Access Violation when calling Class Function from WndProc

Greetings,

I receive an access violation error when calling a Class Function from WM_MOVE in the WindowProc function.

If I instead call this Class Function from WinMain, or certain other WM_* in WindowProc, I do not get the error.

An explanation for this error would be much appreciated. My source with comment is below:

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#include <Windows.h>
#define WINDOW_NAME L"Application"
#define WINDOW_CLASSNAME L"WindowClass1"
LRESULT WINAPI WindowProc(HWND hWnd, UINT message, WPARAM wParam, LPARAM lParam);

class CTestClass
{
private:
    int Number;
public:
    CTestClass();
    virtual ~CTestClass();
    void TestFunction();
};

CTestClass::CTestClass()
{
    Number = 100;
}

CTestClass::~CTestClass()
{
}

void CTestClass::TestFunction()
{
    if (Number == 100) // Access violation here, after calling this function from WindowProc
    {
        MessageBox(NULL, L"Test", NULL, NULL);
    }
}

CTestClass* g_TestClass;

int WINAPI WinMain(HINSTANCE hInstance, HINSTANCE hPrevInstance, LPSTR lpCmdLine, int nCmdShow)
{
    WNDCLASS WindowClass;
    ZeroMemory(&WindowClass, sizeof(WNDCLASS));
    WindowClass.style = CS_DBLCLKS;
    WindowClass.lpfnWndProc = WindowProc;
    WindowClass.cbClsExtra = 0;
    WindowClass.cbWndExtra = 0;
    WindowClass.hInstance = hInstance;
    WindowClass.hIcon = NULL;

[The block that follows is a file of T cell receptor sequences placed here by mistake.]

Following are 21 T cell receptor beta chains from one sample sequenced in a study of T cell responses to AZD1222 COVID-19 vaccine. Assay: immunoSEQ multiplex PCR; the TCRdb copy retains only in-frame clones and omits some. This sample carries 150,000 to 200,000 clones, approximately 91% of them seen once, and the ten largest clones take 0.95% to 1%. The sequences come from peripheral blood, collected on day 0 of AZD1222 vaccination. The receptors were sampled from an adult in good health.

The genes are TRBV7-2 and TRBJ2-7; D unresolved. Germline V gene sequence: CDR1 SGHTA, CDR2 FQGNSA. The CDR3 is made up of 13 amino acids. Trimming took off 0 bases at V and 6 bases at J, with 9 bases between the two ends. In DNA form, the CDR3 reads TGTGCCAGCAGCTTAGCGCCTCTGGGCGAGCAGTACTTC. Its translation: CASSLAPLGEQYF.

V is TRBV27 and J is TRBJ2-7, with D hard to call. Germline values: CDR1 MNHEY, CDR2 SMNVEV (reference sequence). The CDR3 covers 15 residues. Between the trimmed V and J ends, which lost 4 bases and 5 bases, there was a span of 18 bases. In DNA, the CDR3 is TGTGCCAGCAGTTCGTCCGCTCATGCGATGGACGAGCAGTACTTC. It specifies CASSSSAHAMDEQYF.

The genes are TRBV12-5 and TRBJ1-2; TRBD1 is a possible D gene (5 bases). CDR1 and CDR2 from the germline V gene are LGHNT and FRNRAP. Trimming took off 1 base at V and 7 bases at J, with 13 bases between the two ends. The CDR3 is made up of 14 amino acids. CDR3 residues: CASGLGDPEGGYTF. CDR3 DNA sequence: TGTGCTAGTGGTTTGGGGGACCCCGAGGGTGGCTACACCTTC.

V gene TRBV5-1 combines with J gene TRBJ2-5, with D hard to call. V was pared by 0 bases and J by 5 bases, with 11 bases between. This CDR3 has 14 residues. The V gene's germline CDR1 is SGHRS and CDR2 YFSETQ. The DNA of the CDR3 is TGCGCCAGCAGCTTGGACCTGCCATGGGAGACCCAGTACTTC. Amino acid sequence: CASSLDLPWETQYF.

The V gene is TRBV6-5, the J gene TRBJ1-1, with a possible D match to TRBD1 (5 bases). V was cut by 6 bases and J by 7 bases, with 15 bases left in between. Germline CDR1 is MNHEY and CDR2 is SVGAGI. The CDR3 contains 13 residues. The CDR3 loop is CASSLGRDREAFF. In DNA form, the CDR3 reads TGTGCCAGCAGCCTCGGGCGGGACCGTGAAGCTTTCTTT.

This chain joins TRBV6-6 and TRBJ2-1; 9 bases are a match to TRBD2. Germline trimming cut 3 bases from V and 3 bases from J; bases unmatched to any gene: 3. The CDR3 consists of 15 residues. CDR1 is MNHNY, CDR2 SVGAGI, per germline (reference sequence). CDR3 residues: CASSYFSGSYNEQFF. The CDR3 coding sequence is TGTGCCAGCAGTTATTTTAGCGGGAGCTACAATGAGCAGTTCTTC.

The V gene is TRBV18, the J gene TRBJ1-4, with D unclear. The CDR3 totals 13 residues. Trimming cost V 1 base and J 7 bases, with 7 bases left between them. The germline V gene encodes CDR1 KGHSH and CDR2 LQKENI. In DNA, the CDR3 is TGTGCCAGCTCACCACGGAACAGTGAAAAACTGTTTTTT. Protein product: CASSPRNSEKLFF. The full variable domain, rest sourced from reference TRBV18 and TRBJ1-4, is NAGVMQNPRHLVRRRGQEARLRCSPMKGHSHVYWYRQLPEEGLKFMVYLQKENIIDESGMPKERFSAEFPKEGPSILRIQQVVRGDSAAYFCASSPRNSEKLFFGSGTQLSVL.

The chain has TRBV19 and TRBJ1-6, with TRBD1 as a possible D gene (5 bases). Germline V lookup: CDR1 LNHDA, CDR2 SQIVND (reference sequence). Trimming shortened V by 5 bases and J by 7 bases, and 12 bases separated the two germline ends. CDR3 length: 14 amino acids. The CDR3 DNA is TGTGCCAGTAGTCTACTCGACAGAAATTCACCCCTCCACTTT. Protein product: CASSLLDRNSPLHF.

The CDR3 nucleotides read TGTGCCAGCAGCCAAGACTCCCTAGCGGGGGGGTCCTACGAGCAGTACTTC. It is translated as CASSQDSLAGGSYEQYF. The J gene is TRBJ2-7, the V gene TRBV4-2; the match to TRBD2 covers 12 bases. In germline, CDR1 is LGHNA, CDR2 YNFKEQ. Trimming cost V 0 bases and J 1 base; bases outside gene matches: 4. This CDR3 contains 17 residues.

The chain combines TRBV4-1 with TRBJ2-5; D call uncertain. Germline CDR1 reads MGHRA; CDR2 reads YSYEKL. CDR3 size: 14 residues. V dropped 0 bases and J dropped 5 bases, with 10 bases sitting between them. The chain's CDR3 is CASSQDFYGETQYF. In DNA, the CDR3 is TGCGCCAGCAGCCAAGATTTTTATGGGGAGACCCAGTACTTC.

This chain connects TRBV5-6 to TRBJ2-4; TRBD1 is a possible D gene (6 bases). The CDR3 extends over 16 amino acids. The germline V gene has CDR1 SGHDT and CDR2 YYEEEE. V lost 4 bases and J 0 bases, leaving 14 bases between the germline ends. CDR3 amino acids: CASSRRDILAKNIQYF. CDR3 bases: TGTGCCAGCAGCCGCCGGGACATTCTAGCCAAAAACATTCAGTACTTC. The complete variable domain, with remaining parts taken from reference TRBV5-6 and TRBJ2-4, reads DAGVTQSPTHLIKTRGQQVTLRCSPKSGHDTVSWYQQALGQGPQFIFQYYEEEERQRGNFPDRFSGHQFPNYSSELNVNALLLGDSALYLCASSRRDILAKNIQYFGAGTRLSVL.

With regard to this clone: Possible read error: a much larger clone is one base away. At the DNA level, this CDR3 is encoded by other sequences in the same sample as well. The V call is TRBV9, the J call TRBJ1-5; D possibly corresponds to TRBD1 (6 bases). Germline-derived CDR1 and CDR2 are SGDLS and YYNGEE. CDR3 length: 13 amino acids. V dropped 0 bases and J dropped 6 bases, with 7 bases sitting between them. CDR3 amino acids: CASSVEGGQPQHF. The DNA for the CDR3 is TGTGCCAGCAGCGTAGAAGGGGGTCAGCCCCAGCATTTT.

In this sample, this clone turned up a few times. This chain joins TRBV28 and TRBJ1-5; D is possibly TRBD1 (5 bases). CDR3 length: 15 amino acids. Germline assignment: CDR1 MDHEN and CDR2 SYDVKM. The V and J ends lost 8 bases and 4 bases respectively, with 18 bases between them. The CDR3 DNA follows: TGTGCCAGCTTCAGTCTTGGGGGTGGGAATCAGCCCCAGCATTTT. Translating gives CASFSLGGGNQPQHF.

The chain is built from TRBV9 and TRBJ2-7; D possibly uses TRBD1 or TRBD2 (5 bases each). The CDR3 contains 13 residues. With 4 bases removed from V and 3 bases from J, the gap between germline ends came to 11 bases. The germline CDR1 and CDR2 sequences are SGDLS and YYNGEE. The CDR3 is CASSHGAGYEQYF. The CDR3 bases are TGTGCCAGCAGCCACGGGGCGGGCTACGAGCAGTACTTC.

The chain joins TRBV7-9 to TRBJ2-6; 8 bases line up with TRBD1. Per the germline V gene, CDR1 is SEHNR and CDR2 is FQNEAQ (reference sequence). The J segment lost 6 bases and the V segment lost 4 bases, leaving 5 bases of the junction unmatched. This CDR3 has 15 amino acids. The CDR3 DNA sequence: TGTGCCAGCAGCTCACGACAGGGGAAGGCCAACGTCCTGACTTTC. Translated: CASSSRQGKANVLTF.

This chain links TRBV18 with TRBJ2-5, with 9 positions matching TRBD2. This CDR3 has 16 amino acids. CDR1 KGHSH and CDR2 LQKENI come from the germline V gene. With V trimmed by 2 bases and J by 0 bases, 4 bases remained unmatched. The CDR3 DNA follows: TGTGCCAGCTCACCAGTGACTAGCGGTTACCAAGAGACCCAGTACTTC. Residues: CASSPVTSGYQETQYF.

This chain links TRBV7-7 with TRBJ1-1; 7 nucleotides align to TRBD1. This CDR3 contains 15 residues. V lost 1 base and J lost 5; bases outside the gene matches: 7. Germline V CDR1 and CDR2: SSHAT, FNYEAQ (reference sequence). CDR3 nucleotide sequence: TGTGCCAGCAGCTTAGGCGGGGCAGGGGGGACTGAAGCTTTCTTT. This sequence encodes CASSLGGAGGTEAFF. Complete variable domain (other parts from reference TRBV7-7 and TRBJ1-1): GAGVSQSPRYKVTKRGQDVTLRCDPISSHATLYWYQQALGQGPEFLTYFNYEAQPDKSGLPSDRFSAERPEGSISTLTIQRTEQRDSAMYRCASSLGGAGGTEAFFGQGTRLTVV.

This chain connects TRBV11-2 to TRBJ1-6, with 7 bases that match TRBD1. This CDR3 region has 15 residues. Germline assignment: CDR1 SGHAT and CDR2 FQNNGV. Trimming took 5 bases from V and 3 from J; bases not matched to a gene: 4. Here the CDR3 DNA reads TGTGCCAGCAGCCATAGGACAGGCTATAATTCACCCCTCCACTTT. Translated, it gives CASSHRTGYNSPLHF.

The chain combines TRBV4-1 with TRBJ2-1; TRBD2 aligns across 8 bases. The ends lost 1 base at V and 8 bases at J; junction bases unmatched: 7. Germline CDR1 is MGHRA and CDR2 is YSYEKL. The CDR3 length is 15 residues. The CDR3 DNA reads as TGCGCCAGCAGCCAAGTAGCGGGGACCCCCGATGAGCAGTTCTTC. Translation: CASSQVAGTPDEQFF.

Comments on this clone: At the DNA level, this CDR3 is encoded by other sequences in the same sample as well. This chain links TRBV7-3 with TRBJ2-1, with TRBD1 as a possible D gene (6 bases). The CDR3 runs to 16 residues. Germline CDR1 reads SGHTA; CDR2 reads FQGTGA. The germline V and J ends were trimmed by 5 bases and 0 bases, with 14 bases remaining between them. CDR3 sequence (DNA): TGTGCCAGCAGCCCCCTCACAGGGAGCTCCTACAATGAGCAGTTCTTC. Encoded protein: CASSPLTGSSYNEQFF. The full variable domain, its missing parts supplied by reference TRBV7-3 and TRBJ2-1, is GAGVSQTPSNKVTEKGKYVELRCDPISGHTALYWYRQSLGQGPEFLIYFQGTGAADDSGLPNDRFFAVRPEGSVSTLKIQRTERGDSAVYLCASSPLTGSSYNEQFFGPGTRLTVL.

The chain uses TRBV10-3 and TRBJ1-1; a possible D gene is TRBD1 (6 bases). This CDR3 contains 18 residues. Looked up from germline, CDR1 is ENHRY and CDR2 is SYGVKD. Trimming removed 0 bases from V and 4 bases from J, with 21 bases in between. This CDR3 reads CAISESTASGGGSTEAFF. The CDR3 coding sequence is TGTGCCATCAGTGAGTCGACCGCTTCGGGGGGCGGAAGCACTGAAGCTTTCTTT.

WindowClass.hCursor = LoadCursor(NULL, IDC_ARROW);
    WindowClass.hbrBackground = (HBRUSH)GetStockObject(BLACK_BRUSH);
    WindowClass.lpszMenuName = NULL;
    WindowClass.lpszClassName = WINDOW_CLASSNAME;

    RegisterClass(&WindowClass);

    HWND hWnd;

    hWnd = CreateWindow(WINDOW_CLASSNAME, WINDOW_NAME, WS_OVERLAPPEDWINDOW,
                        10, 10, 800, 600, NULL, NULL, hInstance, NULL);

    ShowWindow(hWnd, nCmdShow);

    g_TestClass = new CTestClass(); // Initialize the Test Class

    MSG Message;
    Message.message = NULL;

    while (Message.message != WM_QUIT)
    {
        if (PeekMessage(&Message, NULL, 0, 0, PM_REMOVE))
        {
            TranslateMessage(&Message);
            DispatchMessage(&Message);
        }
    }

    delete g_TestClass;

    return Message.wParam;
}

LRESULT WINAPI WindowProc(HWND hWnd, UINT message, WPARAM wParam, LPARAM lParam)
{
    switch (message)
    {
    case WM_DESTROY:
        PostQuitMessage(0);
        break;

    case WM_MOVE:
        g_TestClass->TestFunction(); // Call the Test Function --> Leads to Access Violation
        return DefWindowProc(hWnd, message, wParam, lParam);    
        break;
    }

    return DefWindowProc(hWnd, message, wParam, lParam);
}


The value of "Number" variable is unknown in the debugger output.
Last edited on
The problem is that g_TestClass is still NULL when WM_MOVE is called.
The easiest solution is not to use a pointer, it works without pointer.
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#include <Windows.h>
#define WINDOW_NAME L"Application"
#define WINDOW_CLASSNAME L"WindowClass1"
LRESULT WINAPI WindowProc(HWND hWnd, UINT message, WPARAM wParam, LPARAM lParam);

class CTestClass
{
private:
  int Number;
public:
  CTestClass();
  virtual ~CTestClass();
  void TestFunction();
};

CTestClass::CTestClass()
{
  Number = 100;
}

CTestClass::~CTestClass()
{
}

void CTestClass::TestFunction()
{
  if (Number == 100) // Access violation here, after calling this function from WindowProc